Quirk: A Richmond Boutique Hotel

In the lobby, a rest stop: a cocktail and coffee bar with fresh and seasonal fare.

RICHMOND | When Ted and Katie Ukrop opened an art gallery on Broad Street in 2005, they wanted it to be approachable, not like one of those imposing – even snooty – galleries you find in a big city like New York. They named it Quirk, to denote whimsy and invite curiosity.

Some 10 years later the husband-and-wife team carried the same thought forward when they launched the Quirk Hotel, a boutique business that draws in tourists and Richmonders alike. Since then, it’s skyrocketed to the top of almost a dozen travel lists, like Travel and Leisure’s “Best Places to Travel in 2016” and Conde Nast’s “Top 60 Best New Hotels and Resorts in the World.”

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To Katie Ukrop and her husband, Ted, Richmond is an underrated destination – too much focus on the Civil War, too little on everything else. The Quirk Hotel, with its cosmopolitan feel, is part of their response.

With good reason: Its design uses tall ceilings, muted colors and clean lines to give the space a cosmopolitan feel in the heart of the capital city’s art district. White columns frame the first floor, while restaurant booths serpentine seamlessly across it.

And there’s a lot of pink. A lot.

“Think of having a drink in a bar themed after a Wes Anderson movie,” one Yelp reviewer observes.

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The Ukrops’ Quirk Gallery used to sit about a block down Broad, but they’ve moved it next door. The hotel lobby offers a direct side entrance into the gallery, through a courtyard and gift shop. And the hotel rooms double as a sort of live-in studio/gift shop where you can buy the art off the walls and nearly everything else, from the $8 wine key to the $225 alarm clock.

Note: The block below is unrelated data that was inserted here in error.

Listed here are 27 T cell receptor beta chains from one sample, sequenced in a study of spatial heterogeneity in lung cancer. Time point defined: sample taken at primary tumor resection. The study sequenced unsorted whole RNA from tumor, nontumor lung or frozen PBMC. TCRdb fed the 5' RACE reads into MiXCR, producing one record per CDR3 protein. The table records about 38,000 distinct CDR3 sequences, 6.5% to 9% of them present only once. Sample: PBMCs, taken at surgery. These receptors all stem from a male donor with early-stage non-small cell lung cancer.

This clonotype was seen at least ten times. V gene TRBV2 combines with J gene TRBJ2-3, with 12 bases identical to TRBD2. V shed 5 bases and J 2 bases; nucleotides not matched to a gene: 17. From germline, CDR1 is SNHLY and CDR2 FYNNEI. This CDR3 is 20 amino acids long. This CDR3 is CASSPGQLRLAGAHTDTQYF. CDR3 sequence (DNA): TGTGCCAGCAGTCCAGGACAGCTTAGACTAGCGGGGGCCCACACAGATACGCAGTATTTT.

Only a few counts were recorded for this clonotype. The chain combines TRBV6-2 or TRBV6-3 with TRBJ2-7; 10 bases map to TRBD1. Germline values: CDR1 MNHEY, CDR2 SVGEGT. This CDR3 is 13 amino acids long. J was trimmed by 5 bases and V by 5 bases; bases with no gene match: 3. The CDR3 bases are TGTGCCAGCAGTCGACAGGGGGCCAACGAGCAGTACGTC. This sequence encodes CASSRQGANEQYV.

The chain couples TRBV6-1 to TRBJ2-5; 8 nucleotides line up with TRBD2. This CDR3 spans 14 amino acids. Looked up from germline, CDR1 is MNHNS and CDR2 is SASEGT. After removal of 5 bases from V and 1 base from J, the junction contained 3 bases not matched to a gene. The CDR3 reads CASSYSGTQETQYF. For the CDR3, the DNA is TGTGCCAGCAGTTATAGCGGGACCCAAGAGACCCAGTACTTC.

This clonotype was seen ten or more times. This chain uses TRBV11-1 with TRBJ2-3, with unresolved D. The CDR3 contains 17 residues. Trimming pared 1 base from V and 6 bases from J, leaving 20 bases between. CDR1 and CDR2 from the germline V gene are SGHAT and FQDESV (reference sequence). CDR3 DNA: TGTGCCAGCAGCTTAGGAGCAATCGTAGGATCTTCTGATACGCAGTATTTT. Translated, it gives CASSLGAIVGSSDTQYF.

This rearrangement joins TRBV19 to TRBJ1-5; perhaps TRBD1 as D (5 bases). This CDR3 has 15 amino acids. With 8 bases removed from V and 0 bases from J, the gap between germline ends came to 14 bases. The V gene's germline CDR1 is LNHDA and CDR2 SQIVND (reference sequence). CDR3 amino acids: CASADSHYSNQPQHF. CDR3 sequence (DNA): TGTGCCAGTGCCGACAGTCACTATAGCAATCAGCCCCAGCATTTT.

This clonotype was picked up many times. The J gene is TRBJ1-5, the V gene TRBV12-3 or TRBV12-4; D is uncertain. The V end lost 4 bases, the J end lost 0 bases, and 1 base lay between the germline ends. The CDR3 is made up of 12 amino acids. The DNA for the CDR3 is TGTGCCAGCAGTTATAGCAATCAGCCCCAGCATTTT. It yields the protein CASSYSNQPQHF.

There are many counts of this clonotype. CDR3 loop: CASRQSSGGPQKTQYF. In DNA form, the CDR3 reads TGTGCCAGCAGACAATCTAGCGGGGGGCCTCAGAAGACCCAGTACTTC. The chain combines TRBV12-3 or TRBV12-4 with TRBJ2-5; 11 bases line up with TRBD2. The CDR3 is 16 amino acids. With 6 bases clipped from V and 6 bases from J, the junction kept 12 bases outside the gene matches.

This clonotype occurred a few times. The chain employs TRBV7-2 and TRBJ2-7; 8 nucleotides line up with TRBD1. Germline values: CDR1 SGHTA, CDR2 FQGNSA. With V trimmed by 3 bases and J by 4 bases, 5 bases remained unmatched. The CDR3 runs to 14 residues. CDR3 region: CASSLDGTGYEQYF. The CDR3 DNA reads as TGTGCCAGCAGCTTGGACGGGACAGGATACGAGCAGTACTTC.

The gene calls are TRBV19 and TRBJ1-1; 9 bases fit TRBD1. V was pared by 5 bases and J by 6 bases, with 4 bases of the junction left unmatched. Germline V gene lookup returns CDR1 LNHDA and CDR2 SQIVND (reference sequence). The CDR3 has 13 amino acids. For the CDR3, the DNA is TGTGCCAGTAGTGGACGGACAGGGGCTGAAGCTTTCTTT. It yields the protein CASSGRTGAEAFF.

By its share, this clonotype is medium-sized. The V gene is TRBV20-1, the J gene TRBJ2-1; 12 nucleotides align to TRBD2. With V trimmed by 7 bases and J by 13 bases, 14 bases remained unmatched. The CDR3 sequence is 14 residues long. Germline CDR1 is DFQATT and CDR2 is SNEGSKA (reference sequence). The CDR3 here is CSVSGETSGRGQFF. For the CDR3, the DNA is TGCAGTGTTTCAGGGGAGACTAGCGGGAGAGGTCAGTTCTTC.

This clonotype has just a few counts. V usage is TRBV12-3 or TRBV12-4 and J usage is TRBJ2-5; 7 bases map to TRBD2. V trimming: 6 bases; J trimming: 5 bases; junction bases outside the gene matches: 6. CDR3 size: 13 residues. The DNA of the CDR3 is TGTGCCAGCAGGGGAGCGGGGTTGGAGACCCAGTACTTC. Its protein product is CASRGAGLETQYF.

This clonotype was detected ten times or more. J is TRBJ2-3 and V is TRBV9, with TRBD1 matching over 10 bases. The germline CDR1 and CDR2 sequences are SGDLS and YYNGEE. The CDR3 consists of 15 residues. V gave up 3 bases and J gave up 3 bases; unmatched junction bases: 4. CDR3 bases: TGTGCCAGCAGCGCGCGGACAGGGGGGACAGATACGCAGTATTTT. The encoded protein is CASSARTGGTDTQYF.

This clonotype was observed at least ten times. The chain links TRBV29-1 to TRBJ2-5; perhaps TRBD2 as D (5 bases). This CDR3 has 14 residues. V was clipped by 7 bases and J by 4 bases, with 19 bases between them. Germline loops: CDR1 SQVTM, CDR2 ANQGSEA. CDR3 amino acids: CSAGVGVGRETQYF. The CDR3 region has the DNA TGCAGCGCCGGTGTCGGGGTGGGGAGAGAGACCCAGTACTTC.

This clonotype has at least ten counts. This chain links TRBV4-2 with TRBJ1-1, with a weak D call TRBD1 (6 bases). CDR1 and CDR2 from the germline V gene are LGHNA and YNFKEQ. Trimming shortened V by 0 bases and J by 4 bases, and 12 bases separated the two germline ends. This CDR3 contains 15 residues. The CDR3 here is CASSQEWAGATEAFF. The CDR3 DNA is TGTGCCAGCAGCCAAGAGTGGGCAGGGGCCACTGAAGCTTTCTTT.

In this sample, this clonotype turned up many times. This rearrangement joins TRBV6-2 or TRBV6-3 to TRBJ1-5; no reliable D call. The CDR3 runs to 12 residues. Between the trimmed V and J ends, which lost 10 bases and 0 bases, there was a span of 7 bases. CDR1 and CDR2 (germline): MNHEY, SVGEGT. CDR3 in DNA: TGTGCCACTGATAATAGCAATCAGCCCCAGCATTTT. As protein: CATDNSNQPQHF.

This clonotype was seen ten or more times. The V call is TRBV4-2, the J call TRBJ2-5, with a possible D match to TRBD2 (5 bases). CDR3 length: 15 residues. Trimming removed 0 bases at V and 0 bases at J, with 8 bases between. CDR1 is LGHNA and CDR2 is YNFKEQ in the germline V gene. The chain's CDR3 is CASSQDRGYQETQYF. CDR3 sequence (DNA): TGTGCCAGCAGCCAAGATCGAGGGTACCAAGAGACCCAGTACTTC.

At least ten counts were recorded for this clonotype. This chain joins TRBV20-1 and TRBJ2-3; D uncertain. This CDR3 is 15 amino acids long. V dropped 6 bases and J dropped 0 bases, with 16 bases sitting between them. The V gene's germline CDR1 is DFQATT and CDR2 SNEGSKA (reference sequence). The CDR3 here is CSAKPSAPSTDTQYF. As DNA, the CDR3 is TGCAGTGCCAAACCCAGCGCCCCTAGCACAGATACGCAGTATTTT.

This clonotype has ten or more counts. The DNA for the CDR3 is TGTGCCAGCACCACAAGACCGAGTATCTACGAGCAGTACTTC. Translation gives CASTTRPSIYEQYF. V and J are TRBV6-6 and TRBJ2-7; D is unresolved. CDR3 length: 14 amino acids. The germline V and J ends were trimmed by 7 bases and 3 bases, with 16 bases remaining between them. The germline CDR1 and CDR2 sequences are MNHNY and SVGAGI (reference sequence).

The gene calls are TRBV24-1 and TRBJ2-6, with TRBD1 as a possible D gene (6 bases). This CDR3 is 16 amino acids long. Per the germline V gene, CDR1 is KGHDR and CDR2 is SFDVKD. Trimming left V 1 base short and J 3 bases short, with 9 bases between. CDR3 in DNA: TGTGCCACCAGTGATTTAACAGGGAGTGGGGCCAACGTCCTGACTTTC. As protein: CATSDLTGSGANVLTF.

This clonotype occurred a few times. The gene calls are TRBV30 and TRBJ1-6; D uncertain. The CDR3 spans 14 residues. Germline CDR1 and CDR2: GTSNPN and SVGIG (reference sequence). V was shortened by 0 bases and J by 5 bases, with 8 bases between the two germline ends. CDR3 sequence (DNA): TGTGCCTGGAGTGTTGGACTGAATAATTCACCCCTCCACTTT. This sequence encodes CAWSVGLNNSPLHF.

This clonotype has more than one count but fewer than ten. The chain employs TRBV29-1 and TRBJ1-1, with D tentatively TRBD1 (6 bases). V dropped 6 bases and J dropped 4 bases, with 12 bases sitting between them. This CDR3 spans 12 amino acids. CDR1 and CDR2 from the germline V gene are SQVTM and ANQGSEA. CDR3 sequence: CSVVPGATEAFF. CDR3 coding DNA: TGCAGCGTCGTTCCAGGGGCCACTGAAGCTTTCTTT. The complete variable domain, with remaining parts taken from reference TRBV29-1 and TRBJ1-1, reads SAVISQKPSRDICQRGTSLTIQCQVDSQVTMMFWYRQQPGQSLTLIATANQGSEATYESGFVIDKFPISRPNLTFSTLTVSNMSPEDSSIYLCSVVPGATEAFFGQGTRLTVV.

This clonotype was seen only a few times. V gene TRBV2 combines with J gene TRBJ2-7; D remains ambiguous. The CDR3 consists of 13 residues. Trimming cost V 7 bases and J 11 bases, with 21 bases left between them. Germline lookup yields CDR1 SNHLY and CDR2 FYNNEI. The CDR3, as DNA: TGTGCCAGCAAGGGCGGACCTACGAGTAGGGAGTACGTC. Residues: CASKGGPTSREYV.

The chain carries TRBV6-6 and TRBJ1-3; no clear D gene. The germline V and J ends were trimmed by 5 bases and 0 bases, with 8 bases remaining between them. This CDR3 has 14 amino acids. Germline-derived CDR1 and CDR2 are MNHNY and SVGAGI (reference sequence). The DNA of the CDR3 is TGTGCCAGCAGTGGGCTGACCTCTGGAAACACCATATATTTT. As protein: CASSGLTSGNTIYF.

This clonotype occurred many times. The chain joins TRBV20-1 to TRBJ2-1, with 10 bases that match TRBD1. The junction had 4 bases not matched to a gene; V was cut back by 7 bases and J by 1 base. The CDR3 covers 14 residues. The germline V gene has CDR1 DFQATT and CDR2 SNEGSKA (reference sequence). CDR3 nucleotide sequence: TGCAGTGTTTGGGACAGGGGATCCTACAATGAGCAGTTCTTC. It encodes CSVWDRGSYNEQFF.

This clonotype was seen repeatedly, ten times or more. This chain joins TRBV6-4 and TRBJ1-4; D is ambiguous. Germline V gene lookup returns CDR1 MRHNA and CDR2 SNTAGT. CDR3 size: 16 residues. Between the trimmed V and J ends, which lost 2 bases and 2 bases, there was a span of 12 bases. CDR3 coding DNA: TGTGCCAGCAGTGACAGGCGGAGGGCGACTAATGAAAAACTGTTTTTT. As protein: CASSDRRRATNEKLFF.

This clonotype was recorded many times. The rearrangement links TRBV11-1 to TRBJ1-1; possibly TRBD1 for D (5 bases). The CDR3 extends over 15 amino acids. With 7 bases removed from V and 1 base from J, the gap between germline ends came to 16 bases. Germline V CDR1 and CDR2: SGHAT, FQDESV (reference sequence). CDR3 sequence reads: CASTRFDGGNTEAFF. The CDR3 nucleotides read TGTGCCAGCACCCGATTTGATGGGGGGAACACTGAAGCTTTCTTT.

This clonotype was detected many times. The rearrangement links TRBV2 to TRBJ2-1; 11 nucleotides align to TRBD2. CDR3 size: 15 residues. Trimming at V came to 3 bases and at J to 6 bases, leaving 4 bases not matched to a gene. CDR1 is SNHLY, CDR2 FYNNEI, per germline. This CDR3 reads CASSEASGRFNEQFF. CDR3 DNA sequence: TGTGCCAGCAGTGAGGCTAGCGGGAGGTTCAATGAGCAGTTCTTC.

But the Ukrops argue that their spectacular hotel is not just a place to lay your head, it’s also a launching point to check out the Richmond arts and culture scene.

“I feel like Richmond has been an underrated tourist destination,” says Ted Ukrop, a Richmond native whose family is a major philanthropic and business force in the region. “We have a lot more to offer besides Civil War history.”

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 The signature drink – the Annabel Lee, after Poe – as made by Mony Ngin.

The area around the hotel has grown, and improved, considerably from when he was a kid. Now 53, Ukrop remembers when Broad Street was the place for drug deals, decaying fences and overgrown yards. Now it features a collection of high-end restaurants, sought-after retail, including Rider Boot Shop and the headquarters of clothier Ledbury, and plenty of hip bars. You’re in walking distance of Virginia Commonwealth University, popular concert venue The National, the Virginia Repertory Theatre and the Saison Market, where you can find anything from hard-to-get vermouth and bitters to a great burger or pork chop.

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Server Micah Davenport with a braised beef strudel.

“Most cities in America, outside New York and Chicago probably, their downtown shopping districts followed the rooftops and went out to the suburbs, and Richmond was no different,” Ukrop says. But hoping to propel the city’s revitalization, his father and a business partner bought up several buildings in the 1990s, creating commercial space on the ground floor and apartments above.

The building that now houses Quirk was built in 1916 as the J.B. Mosby and Co. dry goods store, which closed in 1929. Much of the original architecture remains, including the columns and expansive windows.

Ukrop felt the city was lacking a unique hotel, aside from the Jefferson Hotel three blocks away. Over the years talk of a hotel became more serious, until the recession put it on hold. The Ukrops dusted off their plans a few years later and opened in September 2015 after using $7 million of state and federal tax credits and just a year of construction.

“Our first guest was Harry Potter,” Ted says with a laugh. (Daniel Radcliffe had been filming in Richmond.)

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It was many and many a year ago that the building on Broad was the J.B. Mosby dry goods store, built in 1916, closed in 1929. Much of the original architecture remains, including the columns and windows.